When school gets tough, do you think it’s worthwhile? Or time to give up? Pavlin Plamenov Petkov/Shutterstock.com
Did you get where you intended to in life? Are you as healthy, wealthy and wise as you want to be? If not, perhaps the problem is a lack of motivation.
Some studies suggest that motivation – rather than ability or skill – is the best predictor of educational and professional attainment.
As researchers interested in motivation and educational success, we wondered: Is motivation just one thing, or are there many different kinds of motivation? Is motivation about how people respond to challenges or is it also about how people respond to ease? Understanding these different facets of motivation can help students succeed.
People think of themselves and others as having some essence – some fixed or at least stable core. They tend to believe that this sense of “me” defines who they are, who they might become and how they’re likely to act over time.
If people actually had this sort of fixed “essence” (and always acted in ways that fit that essence), the idea of motivation wouldn’t be necessary. People wouldn’t need to be motivated to do something; they would simply do it because it’s part of their identity.
But motivation is necessary. In part, that’s because what people believe to be true of themselves in one situation doesn’t necessarily predict what they’ll do in another situation. Wanting to be an “A” student doesn’t mean that you’ll pay attention to the teacher right now instead of passing notes to a friend.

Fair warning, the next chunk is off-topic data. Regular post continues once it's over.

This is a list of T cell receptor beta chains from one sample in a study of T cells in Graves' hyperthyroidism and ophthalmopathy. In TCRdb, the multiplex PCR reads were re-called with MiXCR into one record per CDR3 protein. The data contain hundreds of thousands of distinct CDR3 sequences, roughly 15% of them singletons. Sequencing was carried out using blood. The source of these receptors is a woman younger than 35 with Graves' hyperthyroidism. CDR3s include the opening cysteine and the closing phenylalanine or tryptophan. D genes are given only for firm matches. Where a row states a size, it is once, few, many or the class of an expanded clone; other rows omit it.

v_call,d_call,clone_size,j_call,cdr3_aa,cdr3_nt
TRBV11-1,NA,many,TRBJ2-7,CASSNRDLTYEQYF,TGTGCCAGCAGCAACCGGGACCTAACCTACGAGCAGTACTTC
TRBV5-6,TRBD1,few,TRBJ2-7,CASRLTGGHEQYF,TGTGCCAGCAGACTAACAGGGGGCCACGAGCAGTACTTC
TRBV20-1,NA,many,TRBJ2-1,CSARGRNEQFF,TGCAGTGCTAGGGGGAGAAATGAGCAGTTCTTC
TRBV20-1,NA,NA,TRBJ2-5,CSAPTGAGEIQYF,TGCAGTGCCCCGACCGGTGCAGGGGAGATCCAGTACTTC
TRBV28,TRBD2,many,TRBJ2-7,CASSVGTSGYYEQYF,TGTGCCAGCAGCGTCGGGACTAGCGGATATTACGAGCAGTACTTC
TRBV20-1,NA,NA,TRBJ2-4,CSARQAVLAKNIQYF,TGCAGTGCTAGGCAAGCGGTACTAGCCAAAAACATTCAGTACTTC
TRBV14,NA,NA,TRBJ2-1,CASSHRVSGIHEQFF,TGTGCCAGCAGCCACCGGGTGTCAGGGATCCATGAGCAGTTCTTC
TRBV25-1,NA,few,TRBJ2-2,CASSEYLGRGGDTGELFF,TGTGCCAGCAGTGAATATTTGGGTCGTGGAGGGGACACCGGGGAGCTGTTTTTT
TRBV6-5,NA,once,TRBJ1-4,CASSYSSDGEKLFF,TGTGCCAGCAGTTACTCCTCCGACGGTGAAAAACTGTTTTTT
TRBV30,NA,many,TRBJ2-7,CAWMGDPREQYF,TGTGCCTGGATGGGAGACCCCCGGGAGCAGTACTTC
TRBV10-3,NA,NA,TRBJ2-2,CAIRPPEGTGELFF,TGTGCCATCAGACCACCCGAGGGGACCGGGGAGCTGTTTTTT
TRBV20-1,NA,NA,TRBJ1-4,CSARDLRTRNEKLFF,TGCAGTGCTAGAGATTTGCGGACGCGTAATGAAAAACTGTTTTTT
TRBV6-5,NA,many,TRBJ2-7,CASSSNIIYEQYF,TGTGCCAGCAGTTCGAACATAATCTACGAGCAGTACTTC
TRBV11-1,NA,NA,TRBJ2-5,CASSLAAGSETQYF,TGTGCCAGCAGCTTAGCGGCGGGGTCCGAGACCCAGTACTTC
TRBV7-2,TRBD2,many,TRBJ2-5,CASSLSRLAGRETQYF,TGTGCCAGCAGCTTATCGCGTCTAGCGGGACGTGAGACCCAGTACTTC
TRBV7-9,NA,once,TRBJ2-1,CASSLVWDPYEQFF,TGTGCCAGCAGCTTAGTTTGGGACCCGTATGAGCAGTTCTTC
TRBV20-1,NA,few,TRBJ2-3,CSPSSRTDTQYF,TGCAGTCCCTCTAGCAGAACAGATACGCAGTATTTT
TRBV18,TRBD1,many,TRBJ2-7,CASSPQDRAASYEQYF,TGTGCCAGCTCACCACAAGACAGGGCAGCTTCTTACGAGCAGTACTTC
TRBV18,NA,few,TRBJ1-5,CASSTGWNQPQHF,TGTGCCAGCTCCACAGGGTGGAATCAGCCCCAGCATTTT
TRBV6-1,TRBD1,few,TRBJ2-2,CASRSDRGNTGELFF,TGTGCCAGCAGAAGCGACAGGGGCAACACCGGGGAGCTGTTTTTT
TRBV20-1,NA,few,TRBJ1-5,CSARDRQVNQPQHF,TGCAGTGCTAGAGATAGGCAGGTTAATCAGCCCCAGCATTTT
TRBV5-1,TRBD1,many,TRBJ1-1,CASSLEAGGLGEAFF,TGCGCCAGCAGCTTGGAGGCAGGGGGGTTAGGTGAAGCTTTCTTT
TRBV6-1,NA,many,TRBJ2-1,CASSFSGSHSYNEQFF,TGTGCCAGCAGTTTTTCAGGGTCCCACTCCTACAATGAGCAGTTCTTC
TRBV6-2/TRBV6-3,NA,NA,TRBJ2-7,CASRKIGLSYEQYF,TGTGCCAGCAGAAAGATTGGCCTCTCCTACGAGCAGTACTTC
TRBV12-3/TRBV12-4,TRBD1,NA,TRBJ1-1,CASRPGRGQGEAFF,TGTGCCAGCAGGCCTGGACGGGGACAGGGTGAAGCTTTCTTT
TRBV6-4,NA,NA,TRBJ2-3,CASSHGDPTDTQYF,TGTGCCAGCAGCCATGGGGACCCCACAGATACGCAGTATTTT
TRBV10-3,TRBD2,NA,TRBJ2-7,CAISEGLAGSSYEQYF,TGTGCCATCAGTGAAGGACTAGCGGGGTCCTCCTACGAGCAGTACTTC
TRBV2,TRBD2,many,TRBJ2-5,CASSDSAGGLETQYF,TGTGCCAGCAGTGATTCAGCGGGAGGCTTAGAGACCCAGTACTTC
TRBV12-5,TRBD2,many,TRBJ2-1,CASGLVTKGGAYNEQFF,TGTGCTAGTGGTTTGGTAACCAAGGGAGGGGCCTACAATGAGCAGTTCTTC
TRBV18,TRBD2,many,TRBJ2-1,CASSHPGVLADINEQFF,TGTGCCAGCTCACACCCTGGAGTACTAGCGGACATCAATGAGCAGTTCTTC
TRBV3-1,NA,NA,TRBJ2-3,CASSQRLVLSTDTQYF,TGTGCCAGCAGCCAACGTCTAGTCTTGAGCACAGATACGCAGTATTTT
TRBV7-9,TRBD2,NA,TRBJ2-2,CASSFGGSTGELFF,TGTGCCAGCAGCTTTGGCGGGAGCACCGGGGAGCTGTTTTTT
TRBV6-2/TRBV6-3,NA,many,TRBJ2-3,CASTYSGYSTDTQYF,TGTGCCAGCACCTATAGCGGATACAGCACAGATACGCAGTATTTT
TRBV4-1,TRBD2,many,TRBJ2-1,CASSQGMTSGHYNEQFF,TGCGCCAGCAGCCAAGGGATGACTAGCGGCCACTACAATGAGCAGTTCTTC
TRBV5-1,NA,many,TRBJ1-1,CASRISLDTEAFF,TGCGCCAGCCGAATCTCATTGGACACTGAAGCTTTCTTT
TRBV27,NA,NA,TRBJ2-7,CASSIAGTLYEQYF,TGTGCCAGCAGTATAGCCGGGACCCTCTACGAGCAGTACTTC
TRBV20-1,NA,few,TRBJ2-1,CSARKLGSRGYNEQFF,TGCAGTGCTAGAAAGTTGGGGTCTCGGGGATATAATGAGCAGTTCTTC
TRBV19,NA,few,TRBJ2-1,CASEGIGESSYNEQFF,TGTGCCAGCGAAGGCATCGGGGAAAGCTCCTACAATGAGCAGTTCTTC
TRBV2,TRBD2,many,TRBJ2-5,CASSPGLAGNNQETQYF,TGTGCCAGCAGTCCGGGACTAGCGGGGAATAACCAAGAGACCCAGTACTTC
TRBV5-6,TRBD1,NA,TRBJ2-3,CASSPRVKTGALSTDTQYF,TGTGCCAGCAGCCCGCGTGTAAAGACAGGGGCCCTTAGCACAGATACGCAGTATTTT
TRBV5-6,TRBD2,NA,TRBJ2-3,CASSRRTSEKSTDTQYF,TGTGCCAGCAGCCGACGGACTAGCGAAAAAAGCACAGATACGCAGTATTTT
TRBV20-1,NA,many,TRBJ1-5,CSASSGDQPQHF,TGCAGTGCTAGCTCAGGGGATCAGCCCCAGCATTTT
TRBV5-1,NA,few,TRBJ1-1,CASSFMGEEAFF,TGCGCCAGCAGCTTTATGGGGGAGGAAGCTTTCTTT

Even someone who wants to succeed in school may decide it’s more important in the moment to develop friendships than focus in class. Rawpixel/Shutterstock.com
While this seemingly contradictory behavior might seem to be a human design flaw, it’s actually a feature: Thinking (including thinking about who you are) is sensitively attuned to what individual situations have to offer. After all, right now it might be more important to keep up a friendship than to worry about something like next week’s test.
Everyday life involves experiences that are easy and those that are difficult. How do these challenges (or lack of challenges) impact motivation? Research tells us that what matters is what people think ease and difficulty mean for them.
Both easy and difficult experiences can be demotivating. If homework feels easy, for instance, a student might think: “This is stupid. I’m not going to do this.” When something feels too easy, it can mean that the task is “beneath me” or “just not worth my time.”
On the other hand, if the homework feels difficult that same student could think: “This is too hard for me. I’m just not a math person.” Or “People like me can’t do this.” When something feels too difficult, it can mean that success in that task is unlikely and that “I” or “we” aren’t cut out for it.
Both perspectives are likely to undermine motivation. Why waste your time on things that are trivial or impossible? Better to quit and move on to something else.
In sports, ‘no pain, no gain’ is a common way to look at adversity. The same is not always true in academics. Stocksnap
At the same time, experiencing ease or difficulty while working on a task can also be motivating. When something feels easy, it can mean that success is possible and when something feels difficult, it can mean that success is worthwhile (“no pain, no gain”). In this case, homework that feels easy implies: “I can do this!” Homework that feels difficult implies: “This is valuable!”
Naturally, the demotivating frames of mind can get in the way of success. In our research, we asked over 1,000 adults of various ages, genders and backgrounds their ideas about what ease and difficulty imply. We then asked about 200 of them to perform a complicated cognitive task in which some items were relatively easy to solve and others were quite difficult. We found that the people who performed better on the task were the ones who felt that difficult does not mean impossible and that easy does not mean trivial.